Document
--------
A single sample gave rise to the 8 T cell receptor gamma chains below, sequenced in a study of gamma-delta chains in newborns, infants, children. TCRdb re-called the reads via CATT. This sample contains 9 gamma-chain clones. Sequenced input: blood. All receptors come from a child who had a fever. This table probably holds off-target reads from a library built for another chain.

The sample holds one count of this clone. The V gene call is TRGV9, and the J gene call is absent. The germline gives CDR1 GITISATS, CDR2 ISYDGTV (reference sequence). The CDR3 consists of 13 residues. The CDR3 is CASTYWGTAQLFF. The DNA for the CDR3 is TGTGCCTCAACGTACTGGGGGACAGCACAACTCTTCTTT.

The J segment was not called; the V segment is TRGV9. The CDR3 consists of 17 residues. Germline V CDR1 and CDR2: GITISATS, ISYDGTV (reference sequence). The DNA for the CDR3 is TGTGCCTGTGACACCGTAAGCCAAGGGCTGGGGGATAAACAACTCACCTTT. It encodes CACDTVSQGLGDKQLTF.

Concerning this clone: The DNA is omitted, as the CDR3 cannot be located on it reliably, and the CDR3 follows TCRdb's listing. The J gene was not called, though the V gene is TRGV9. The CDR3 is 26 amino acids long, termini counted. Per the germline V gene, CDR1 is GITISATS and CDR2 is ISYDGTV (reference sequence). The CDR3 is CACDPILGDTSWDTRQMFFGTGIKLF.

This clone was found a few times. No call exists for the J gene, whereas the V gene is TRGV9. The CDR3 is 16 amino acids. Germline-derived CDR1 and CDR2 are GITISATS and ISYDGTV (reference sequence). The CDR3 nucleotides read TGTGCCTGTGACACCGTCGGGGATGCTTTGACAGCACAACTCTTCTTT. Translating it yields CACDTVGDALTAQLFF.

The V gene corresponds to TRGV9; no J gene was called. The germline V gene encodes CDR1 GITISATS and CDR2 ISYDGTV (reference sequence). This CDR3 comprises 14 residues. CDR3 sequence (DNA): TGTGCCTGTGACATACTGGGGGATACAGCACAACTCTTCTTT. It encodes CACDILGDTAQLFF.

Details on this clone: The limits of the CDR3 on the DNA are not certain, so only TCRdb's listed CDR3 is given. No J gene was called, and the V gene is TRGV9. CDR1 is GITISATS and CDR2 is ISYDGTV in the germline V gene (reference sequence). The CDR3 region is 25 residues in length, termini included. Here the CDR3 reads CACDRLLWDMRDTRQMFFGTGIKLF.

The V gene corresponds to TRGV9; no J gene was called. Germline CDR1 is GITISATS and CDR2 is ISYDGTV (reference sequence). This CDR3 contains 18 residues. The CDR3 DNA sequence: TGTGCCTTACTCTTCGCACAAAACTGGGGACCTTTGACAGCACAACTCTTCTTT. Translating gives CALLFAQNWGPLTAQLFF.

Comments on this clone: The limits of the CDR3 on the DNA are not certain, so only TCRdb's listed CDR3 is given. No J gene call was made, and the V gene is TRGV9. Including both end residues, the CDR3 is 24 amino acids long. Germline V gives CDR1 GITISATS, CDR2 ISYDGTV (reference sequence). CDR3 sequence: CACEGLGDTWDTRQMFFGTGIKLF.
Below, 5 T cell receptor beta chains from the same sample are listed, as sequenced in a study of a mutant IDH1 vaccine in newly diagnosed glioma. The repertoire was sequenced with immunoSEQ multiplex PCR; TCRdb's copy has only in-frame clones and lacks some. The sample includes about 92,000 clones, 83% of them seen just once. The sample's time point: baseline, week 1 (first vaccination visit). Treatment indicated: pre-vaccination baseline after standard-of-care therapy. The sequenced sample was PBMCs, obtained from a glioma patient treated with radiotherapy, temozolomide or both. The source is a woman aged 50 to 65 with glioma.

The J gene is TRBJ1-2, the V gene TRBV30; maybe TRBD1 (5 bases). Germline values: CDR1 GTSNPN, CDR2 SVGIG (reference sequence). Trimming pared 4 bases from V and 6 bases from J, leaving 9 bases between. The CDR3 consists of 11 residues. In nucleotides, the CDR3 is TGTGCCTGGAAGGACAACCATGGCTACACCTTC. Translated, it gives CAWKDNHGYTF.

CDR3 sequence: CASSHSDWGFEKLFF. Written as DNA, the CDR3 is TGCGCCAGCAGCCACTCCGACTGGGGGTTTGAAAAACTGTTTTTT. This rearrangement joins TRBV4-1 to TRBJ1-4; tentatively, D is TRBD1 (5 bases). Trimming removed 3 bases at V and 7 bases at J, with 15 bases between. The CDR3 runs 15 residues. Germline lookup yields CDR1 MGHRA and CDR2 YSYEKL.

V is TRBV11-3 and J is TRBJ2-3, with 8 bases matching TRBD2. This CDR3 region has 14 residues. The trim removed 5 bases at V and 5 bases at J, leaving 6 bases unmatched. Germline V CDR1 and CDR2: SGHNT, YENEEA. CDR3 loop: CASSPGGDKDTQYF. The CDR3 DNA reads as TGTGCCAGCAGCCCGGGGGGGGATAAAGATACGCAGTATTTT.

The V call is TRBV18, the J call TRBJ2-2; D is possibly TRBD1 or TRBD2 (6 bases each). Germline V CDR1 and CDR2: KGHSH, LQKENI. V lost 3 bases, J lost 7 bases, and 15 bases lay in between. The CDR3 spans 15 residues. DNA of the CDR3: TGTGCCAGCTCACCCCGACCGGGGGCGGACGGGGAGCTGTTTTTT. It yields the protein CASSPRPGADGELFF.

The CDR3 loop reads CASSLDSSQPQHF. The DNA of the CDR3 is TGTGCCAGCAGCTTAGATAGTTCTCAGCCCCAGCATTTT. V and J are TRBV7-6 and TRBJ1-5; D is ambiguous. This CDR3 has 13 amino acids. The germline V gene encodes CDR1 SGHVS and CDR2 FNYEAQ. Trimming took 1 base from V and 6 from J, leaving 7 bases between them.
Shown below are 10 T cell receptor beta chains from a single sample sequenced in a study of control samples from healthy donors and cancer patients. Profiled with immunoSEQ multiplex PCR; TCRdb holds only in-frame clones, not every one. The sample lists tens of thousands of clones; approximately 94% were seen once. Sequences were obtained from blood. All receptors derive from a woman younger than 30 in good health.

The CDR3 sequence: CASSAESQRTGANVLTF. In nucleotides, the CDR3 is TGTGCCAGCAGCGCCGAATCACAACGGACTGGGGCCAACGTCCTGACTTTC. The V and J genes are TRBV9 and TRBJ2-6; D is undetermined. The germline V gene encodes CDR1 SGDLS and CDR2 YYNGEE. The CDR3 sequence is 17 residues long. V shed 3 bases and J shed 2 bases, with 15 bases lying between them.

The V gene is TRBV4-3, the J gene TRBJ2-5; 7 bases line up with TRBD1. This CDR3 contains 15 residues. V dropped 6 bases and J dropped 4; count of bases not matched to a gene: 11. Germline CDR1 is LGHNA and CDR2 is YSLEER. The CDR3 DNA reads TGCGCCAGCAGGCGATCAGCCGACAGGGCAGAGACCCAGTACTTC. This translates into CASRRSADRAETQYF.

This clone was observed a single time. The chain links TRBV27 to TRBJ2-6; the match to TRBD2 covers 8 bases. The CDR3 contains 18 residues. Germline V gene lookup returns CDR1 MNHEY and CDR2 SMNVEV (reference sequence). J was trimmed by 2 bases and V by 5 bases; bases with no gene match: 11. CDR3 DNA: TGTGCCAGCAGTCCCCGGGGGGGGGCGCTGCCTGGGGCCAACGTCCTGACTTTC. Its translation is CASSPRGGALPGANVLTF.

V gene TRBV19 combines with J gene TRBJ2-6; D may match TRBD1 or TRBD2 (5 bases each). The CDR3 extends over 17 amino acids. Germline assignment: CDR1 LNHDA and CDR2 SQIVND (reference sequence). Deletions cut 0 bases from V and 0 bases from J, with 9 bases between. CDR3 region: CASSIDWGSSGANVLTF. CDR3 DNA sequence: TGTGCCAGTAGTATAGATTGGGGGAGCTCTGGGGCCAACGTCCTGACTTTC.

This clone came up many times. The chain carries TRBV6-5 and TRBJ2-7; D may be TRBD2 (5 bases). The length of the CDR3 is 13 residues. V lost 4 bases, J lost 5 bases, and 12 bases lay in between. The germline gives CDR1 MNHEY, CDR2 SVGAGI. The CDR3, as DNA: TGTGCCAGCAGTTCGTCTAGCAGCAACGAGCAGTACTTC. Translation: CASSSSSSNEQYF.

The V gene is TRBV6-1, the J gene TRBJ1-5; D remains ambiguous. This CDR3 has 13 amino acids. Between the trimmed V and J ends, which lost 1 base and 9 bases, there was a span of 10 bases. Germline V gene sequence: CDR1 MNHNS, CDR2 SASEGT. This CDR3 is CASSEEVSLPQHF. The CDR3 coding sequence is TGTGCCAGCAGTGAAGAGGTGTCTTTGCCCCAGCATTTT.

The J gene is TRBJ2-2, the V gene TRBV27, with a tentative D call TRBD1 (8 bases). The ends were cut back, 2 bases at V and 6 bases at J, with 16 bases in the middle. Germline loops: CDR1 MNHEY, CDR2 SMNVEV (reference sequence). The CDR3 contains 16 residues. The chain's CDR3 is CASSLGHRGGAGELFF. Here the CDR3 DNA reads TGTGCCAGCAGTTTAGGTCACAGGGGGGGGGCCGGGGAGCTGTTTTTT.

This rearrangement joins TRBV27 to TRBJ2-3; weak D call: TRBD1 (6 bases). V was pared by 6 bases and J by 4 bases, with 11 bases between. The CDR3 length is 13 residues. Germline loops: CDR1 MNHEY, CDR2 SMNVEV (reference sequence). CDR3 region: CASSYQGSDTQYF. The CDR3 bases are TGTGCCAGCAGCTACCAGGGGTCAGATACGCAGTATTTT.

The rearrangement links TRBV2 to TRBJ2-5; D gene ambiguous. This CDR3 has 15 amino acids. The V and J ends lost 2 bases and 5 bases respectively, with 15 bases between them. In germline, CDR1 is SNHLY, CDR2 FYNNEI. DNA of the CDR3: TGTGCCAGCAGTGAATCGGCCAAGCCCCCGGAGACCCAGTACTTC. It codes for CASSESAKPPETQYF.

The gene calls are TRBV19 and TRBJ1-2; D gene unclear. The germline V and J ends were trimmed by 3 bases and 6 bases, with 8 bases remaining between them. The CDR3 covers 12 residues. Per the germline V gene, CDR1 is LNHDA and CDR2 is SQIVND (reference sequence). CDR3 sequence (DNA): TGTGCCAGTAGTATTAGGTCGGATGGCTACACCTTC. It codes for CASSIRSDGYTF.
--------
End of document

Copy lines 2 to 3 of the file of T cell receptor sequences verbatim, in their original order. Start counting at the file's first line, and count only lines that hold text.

The sample holds one count of this clone. The V gene call is TRGV9, and the J gene call is absent. The germline gives CDR1 GITISATS, CDR2 ISYDGTV (reference sequence). The CDR3 consists of 13 residues. The CDR3 is CASTYWGTAQLFF. The DNA for the CDR3 is TGTGCCTCAACGTACTGGGGGACAGCACAACTCTTCTTT.

The J segment was not called; the V segment is TRGV9. The CDR3 consists of 17 residues. Germline V CDR1 and CDR2: GITISATS, ISYDGTV (reference sequence). The DNA for the CDR3 is TGTGCCTGTGACACCGTAAGCCAAGGGCTGGGGGATAAACAACTCACCTTT. It encodes CACDTVSQGLGDKQLTF.